With all the rain, the ride back was very wet and very dirty.  We tried to capture just how dirty our legs were but the photo doesn't quite do it justice.

Dirty Legs
We agreed to meet on a time for dinner and broke up to go get cleaned.  I didn't even bother trying to ride back to my hotel this time, instead opting for a cab.

La Carrera

This was not Cuba's first time hosting a triathlon, but it was the first time hosting one so official as an ITU competition that was also a championship race.  They still have a lot to learn.

We used the same racks as the elites, but more were set up.  We discovered shortly that they weren't actually stable, being held together by zip ties and duct tape.  As more bikes were racked, the problem erupted with all the racks (and thus, bikes) falling down in domino fashion.  After a conversation between the ITU officials, it was decided that we would use the ground as our transition area which meant the bikes were lying down too.


Because everyone and everything was so wet, body marking was impossible and was effectively nonexistent.  We had timing chips, but in retrospect, I'm not sure what for as no age group results for the sprint were ever posted.  I managed to get in a very brief warm-up swim near the water exit ramp.

The swim lay in the closed end of the marina, the water level of which was not ground level, but rather a good two meter drop from the top of the retaining wall at ground level.  We lined up on the wall before someone pointed out that it was probably not a good idea to have amateurs dive in and that having an in-water start was best.  We all jumped in and treaded water next to the wall attempting to avoid the rocks, shellfish, and other sea life that dotted the bottom.

Out of nowhere the horn blew and we were off.  I tried to hang with the lead swim pack but after only 3 weeks back into training they eventually started pulling away.  They were fast and I never found the fast feet that I normally do so my swim time wasn't my best.  I managed to average 1:40/100m for the 750m.  Out of the water and up the ramp there's another American right in front of me.  I think he passed me in the last 100m of the swim.  We are the first two Americans out of the water.

Unused to the current transition situation of everything lying on the ground, I completely miss my bike, but not by too much.  Not trusting the situation for leaving my shoes clipped in, I'd unclipped them and left them on the ground.  I slap them on and proceed to mount too early.  I'm used to a clearly marked and labeled mount line.  Running a bit further, I find the correct mount line, mount a second time and headed out on the bike.

The rain had stopped, but only temporarily.  At some point during the first of four laps on the bike, the skies opened up again and didn't stop.  I recall a Cuban kid riding up ahead but continuously looking back, like he was waiting for me to bridge the gap.  We were told it was not a draft legal race and so I remember thinking this odd.  He hops on my wheel and I just hammer on.  Turns out, it was a draft legal race and so he got to recover in my draft while I, being so worried about a penalty, dropped back out of the draft zone every time he pulled ahead.  We eventually overtake another rider somewhere from Central America, I don't remember where.  He hops on our wheel and a little later I hear a yell from whom I think is the cuban and feel someone rubbing my back wheel.  I turn and the second kid has pulled off to my right.  I yell something about keeping his line and to pay attention.  He takes off and I don't know if I scared or motivated him (or even if he finished), but I never saw him again.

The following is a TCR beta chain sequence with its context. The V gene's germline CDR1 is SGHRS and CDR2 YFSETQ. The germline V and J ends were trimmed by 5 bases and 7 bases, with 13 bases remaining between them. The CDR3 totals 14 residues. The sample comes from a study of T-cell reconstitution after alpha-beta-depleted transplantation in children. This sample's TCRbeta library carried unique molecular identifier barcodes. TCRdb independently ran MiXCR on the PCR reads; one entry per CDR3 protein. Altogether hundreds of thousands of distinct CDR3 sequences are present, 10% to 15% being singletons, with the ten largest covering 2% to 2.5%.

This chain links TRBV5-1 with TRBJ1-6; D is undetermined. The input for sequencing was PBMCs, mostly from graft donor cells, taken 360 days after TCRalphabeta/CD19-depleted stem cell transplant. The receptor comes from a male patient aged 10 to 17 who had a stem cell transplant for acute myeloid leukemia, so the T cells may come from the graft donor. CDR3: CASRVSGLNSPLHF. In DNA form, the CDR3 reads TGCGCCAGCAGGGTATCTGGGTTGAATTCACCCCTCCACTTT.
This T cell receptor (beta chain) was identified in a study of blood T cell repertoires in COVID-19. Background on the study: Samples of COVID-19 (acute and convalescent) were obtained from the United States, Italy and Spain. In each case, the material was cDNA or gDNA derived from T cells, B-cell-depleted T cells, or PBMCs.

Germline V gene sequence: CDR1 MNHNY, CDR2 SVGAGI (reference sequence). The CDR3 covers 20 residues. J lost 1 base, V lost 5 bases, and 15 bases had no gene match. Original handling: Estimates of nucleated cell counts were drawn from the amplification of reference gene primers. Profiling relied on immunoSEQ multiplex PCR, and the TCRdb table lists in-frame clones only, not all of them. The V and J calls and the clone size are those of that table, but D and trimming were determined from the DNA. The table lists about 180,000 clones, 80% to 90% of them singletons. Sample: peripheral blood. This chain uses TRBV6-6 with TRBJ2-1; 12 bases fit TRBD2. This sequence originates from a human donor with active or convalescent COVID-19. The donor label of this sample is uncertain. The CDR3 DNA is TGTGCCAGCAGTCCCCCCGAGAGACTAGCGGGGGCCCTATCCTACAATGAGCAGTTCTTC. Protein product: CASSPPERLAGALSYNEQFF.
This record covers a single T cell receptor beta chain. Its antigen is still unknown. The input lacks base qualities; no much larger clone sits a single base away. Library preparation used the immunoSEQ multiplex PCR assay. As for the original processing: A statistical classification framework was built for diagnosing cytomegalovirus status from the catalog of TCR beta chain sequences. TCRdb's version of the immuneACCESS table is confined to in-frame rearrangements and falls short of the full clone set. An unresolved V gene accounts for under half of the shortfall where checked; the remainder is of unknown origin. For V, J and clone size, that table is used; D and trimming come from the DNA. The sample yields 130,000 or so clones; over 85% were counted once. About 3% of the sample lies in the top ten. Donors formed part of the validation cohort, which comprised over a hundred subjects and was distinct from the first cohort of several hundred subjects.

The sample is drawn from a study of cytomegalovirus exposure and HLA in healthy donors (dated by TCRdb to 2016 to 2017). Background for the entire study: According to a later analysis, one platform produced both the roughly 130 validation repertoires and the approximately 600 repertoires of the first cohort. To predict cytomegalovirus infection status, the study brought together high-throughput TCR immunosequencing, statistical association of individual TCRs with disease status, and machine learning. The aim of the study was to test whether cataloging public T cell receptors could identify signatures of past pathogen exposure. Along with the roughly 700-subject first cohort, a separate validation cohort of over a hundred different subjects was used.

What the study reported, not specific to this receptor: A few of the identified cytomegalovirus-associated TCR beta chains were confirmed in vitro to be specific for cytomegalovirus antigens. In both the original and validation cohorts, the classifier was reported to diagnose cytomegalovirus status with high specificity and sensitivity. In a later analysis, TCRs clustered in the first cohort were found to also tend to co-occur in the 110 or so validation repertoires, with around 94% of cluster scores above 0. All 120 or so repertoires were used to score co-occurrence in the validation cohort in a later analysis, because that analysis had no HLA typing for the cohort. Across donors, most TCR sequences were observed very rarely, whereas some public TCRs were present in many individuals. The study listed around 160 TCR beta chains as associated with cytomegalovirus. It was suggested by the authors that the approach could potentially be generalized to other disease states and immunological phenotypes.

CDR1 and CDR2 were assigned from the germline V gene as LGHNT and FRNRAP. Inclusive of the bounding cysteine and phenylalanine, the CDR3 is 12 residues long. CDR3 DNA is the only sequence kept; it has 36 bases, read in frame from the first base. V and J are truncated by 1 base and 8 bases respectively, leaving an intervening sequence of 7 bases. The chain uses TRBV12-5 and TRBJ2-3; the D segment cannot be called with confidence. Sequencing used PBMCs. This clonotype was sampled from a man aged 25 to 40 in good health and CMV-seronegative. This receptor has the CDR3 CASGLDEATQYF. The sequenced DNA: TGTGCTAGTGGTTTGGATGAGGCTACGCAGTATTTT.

The Cuban kid clearly wanted to work together but I still didn't know it was a draft legal race so I did all the work and continued to drop back when he overtook.  We ride our laps in the pouring rain through massive puddles praying no potholes lurk beneath the surface.  I had a damn good bike for a January and only three weeks of training.  My normalized power turned out to be 240 watts, only five shy of my 2014 peak.

We come into T2 and I don't even bother with my socks as everything is just soaked.  I start running and I feel my feet sliding around in my shoe.  Not a great situation to be in when one is looking for stability.


A few km into the run, an American passes me and I can't keep up.  My Cuban biking buddy is long gone up the road.  The rain continues to pour.  A little while later, the lead female, also an American, passes me.  I remember when my run used to be strong and vow that this year my run results will be different from 2014.  Three years off from racing and two knee surgeries did their job well.  I stay mentally strong and gut out a finish.  The run was long by nearly 500m but I'd managed a sub 8:00 pace.  Not great, but for January, it was fine.

Results were never posted so I have no idea on placing, but I was fairly close to the front.

Swim:  12:29, 750m
Bike:  37:14, 20km
Run:  26:36, 5.5km

Día de la Carrera